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We have a huge (part-VBA, part-.NET-based) LOB application, with thousands of (different) SQL statements littered all over the code¹. Currently, there is one global "Query Timeout" that can be configured. Since the application (among others) allows the user to create quite complex reports, this default timeout is set very high (5 minutes).

This, however, leads to problems when, during normal operation, undetected deadlocks² occur: All machines involved freeze for 5 minutes, until the timeout resolves the issue. So, clearly, different timeouts are suitable for different situations: For a complex report, a few minutes might be OK, whereas for querying a single, indexed database value, a few seconds should suffice³.

What's a good strategy to implement this? My first idea would be to categorize SQLs into "fast", "medium" and "slow" and, thus, have three different timeouts that can be configured. What are your experiences with this issue? How have you solved it and how did it work?

¹ Yes, I know that there are object-relational mappers available, but (1) we do have a lot of legacy code and (2) I don't think it makes a difference to the question.

² An undetected deadlock is a deadlock that is not resolved by the database engine (for example by detecting the deadlock and aborting one of the transactions involved). Such deadlocks can occur under certain circumstances (ask me, if you want details, but I don't think it's relevant for the question).

³ I know that such a DB access should only take a few ms, but the single, quick query might need to wait for a resource to be released by a longer-running transaction.

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migrated from Dec 21 '11 at 18:24

This question came from our site for professional programmers interested in conceptual questions about software development.

I've formatted your footnotes to be a little more footnotey, please feel free to rollback my edit if you don't like it. I'm a little ocd with formatting... – Yannis Dec 7 '11 at 12:16
And for anyone else wondering what LOB stands for, it's Line of business (so many acronyms, so little time...) – Yannis Dec 7 '11 at 12:18
@YannisRizos: Great, thanks a lot! – Heinzi Dec 7 '11 at 13:05
@YannisRizos - font size for the footnotes is too small. Won't change it, but its too small. – Murph Dec 18 '11 at 22:41
Sounds like you do not have a connection pool. Might be very beneficial here. – Thorbjørn Ravn Andersen Dec 19 '11 at 0:25

For a similar situation I once made a concept, but never realized it. However I have it in my drawer, ready to be pulled out any time. I cannot refer to some experience for the following solution, but maybe it helps you.

A problem is to categorize and maintain the mapping between SQLs and timeouts. Suppose that the user need to categorize it then users will have the tendency to choose the category "slow" just to be sure. Suppose that a statement has been optimized or an index has been introduced, then you also need to think about to choose another category. The point is, that the mapping can be hard to maintain.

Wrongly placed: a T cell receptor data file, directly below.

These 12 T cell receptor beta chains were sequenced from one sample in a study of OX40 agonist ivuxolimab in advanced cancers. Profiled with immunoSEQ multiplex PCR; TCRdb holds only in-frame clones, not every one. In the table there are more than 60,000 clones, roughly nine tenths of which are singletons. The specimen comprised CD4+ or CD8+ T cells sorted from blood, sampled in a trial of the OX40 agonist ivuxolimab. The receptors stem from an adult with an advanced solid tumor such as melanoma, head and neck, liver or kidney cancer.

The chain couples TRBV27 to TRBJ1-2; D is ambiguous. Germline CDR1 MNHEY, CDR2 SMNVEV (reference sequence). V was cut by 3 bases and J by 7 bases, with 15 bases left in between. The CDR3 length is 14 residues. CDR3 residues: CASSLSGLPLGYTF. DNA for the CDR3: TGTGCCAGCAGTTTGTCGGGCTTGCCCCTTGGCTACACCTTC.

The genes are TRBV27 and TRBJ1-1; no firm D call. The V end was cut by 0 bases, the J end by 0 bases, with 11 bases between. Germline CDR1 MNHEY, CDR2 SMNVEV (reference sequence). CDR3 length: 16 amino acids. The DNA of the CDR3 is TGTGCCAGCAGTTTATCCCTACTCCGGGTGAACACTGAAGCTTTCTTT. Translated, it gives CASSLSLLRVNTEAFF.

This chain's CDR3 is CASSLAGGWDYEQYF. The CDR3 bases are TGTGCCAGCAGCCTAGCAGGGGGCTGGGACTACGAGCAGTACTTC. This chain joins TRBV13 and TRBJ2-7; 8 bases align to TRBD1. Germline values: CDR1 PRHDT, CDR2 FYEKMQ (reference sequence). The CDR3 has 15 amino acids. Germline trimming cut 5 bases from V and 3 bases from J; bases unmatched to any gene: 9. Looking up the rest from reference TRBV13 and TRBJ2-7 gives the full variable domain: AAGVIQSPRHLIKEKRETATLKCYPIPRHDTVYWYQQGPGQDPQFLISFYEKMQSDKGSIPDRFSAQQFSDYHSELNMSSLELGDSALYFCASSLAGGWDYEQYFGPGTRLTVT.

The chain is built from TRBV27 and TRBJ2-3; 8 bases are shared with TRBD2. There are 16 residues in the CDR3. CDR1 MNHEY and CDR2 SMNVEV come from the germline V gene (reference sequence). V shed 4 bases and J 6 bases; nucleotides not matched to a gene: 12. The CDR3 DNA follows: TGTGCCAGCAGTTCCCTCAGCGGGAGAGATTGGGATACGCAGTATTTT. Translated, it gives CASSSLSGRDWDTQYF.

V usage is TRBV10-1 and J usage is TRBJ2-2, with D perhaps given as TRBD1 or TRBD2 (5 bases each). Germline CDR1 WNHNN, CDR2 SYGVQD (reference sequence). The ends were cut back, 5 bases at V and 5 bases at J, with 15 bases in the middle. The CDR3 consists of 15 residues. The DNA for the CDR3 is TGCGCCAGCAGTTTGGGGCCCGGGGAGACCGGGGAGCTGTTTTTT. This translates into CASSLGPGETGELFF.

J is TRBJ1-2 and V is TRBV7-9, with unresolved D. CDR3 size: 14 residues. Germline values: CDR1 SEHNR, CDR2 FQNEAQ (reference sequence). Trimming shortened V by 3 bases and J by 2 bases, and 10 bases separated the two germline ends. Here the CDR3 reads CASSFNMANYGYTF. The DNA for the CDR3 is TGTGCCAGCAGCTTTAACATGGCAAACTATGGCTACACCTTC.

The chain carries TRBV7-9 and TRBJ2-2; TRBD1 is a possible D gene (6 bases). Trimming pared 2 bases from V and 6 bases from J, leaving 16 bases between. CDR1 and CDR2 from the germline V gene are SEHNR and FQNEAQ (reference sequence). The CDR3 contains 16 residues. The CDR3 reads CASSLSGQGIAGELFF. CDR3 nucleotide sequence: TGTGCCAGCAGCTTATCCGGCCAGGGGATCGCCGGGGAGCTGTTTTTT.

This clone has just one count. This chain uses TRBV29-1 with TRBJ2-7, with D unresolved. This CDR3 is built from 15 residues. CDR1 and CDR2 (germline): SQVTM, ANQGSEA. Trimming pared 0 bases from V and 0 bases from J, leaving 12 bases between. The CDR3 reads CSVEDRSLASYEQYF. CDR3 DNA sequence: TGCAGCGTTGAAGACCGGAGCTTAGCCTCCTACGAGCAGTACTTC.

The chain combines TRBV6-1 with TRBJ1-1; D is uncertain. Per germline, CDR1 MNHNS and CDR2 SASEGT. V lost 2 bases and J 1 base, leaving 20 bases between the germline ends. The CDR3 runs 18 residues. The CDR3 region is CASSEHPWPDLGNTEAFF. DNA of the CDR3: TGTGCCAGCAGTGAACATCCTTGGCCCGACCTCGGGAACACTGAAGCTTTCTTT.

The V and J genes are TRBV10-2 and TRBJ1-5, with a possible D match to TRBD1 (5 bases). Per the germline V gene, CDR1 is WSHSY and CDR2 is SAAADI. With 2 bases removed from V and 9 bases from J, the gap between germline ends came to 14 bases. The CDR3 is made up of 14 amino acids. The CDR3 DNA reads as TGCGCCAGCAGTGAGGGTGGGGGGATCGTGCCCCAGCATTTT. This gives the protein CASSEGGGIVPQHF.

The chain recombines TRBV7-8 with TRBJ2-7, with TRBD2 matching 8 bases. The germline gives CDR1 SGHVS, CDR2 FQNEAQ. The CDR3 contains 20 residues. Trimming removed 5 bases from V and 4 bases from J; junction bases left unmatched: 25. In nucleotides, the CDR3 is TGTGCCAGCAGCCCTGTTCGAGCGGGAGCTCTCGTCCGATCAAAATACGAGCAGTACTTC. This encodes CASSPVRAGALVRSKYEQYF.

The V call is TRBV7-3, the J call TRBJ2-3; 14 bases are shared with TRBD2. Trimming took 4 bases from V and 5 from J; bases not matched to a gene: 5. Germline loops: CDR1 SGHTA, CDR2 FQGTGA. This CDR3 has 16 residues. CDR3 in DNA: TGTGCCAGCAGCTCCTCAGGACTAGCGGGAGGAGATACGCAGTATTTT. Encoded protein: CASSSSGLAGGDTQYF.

One solution for this is an auto-tuning capability: There is just one global maximum timeout. Every time a SQL statement is used, the query time is recorded and a new threshold is calculated for the next time the same SQL statement is executed. A rule could be the average of all previous query times plus 20 percent tolerance.

Additionally there is a retry mechanism: If a SQL statement reaches the threshold it will be retried with the global maximum timeout. The query timeout history must be then deleted. This allows automatic readjustment for SQL statements.

You can mix that with your approach where there are four categories: "fast", "medium", "slow" and "auto".

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Neat idea. Just one nit: large-order moving averages are actually pretty terrible low-pass filters. You would probably be much better served by simple first-order feedback: TOnew = c*TOold + (1-c)*TlastRequest, c in [0,1]. c is tuned, large c rejects outliers but is slow to respond to 'real' change, small c is the converse. Uses no extra storage, and honestly, does just as good a job. – ipeet Dec 7 '11 at 16:26

Sounds like a reasonable approach, especially if paired with a profiling tool.

I like the following excellent tools:

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If you are going to categorize the SQL statements you might as well make each one it's own category. That's easier to do correctly for thousands of statements and you don't have to change your code when the relative runtimes change based on changes in the database (something got a lot bigger/smaller).

Do the mapping to timeouts in a separate step. You could either do it manually by maintaining a list of SQL statements for each timeout value or do it automatically based on a runtime history of that statement.

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First thing, try to put all sql into procedures and not in the code. It is better this way from a maintainabilty and performance point of view. It also makes profiling and debugging easier as you can isolate them.